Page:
Travellers in, and travelling through London leave 10,000 mobile phones behind a month!
But adding to that another 1,000 other gadgets (including iPods, laps and USB sticks) a month, it’s quite a bit (These stats are from licensed London cabs). The quaintly rises even higher in the run-up to Christmas, as passengers battle to get out with multiple shopping bags.
Steve McMenara, a spokesman for TAXI, a magazine published by the Licensed Taxi Drivers Association, said “It’s a known fact that this is the worst time of year for forgetting `property’ at the back of cabs, but especially mobile phones and laptops as they slip onto the floor or get forgotten on the seats as passengers rush onto their next destination with their hands full. More people travel into London to buy their Xmas presents during this period who are not regular cab users, they hop a cab to get back to their train stations – and it’s always about an hour later we get a panicked call on their mobile phones asking for them to be returned”.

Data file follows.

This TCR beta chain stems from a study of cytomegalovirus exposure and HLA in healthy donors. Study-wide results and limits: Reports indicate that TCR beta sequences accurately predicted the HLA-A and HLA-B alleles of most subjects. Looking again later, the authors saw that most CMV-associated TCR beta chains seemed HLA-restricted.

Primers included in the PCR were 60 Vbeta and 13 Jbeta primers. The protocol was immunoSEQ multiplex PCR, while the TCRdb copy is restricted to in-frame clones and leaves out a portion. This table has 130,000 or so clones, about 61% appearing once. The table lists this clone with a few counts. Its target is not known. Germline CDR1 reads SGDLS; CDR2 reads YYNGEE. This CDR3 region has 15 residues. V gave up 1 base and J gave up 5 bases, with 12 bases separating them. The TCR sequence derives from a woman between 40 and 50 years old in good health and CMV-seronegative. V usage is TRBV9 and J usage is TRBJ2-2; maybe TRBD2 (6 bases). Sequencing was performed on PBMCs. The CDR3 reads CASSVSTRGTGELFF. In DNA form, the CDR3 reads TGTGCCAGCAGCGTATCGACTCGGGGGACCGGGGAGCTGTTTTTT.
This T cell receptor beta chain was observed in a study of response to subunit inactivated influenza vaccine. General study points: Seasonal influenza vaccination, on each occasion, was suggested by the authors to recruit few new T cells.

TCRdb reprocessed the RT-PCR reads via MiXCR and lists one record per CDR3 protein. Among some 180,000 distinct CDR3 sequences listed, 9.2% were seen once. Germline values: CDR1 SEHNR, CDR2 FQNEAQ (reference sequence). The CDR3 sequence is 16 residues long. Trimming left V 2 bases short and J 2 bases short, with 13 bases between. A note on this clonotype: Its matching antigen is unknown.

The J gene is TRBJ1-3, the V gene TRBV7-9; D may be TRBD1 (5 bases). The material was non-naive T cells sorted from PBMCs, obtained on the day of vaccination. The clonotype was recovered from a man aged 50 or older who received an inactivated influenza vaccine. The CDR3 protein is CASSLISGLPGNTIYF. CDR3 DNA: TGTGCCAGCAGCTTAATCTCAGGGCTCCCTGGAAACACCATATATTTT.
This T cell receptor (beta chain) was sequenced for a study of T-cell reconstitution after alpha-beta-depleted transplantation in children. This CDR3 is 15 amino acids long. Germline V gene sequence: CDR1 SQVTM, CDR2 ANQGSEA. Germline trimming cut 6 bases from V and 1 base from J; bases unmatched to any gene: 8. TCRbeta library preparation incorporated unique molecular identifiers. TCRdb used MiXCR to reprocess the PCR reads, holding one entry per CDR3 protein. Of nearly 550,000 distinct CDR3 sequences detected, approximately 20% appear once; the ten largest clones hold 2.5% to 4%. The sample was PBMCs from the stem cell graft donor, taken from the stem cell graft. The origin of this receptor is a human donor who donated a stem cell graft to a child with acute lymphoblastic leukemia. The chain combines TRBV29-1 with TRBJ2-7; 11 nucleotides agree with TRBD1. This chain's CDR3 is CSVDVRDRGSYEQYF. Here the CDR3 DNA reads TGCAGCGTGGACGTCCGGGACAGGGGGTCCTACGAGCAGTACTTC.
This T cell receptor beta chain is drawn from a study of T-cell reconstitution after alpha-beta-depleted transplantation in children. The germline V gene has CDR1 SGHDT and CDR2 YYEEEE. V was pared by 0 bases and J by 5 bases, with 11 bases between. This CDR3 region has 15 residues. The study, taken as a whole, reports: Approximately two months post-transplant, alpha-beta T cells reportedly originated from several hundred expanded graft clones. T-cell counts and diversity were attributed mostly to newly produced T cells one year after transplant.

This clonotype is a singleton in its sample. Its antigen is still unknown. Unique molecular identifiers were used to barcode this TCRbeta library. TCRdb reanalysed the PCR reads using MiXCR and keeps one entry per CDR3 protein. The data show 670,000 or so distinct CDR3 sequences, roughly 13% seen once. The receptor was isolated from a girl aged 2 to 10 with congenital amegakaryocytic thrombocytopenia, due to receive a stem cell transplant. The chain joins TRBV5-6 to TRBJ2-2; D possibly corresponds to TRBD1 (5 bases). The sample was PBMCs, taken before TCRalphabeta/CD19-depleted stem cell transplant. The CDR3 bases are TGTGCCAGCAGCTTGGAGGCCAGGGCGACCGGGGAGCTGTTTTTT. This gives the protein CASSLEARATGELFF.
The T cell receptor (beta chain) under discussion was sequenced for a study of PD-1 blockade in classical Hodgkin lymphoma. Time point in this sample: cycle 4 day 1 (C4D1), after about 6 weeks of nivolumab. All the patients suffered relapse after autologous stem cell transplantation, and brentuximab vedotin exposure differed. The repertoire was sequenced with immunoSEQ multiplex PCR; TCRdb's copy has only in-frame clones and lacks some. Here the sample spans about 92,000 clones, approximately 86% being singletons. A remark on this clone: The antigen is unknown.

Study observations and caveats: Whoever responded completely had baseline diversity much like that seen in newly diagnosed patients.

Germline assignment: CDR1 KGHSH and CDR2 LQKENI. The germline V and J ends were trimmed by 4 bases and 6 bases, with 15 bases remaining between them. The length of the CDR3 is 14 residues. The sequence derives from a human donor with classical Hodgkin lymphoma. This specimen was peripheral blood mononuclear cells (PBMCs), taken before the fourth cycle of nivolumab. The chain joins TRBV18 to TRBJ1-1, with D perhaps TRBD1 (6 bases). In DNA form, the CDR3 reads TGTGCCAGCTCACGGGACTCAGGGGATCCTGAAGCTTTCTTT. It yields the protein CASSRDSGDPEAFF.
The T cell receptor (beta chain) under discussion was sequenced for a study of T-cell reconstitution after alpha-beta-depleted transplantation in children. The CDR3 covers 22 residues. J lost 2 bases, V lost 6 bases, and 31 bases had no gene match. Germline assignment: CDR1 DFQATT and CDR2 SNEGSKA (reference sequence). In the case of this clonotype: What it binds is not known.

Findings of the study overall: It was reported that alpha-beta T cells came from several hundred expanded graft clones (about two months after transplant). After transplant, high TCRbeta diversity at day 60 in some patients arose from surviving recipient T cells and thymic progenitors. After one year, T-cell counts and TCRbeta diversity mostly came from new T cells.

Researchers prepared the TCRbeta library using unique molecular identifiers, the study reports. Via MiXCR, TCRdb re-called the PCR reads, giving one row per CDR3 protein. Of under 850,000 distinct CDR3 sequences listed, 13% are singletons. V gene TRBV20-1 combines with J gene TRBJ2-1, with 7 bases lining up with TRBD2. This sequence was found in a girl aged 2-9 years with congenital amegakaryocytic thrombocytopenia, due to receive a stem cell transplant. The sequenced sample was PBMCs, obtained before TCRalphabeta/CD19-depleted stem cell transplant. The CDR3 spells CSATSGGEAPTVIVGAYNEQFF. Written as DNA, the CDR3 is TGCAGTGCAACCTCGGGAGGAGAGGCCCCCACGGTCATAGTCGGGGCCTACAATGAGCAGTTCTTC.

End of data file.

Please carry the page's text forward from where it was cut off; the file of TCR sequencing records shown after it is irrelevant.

The survey which is sponsored by security firm Credant Technologies advices the shoppers and travels to password protect, or better to this, encrypt the data on their mobile devices.
Sean Glynn, vice president with Credant Technologies, said “Protecting data on mobile phones is becoming increasingly important with the growing use of high-capacity smartphones, which are capable of holding sensitive contact files and emails. The data held on such phones is ripe for exploitation by ID fraudsters to further bank fraud or other scams.”
thetechangel.com would strongly advise that users get into the habit of backing-up their mobile data, especially laptop users as a fallback option in the event of loss or damage.
Further to this, users are also reminded that sometimes the simplest things are the best: put a stick on the back of the phone or laptop with their name and contact number on. If you want to increase your chances of getting your hardware back also offer details of a reward if the item is found and returned back to you.
Sean also went on to say “It used to be small items like brollies and briefcases stuffed full of boring office papers. Now it’s laptops, smartphones and thumb drives, all chock-full of valuable information to an identity thief”.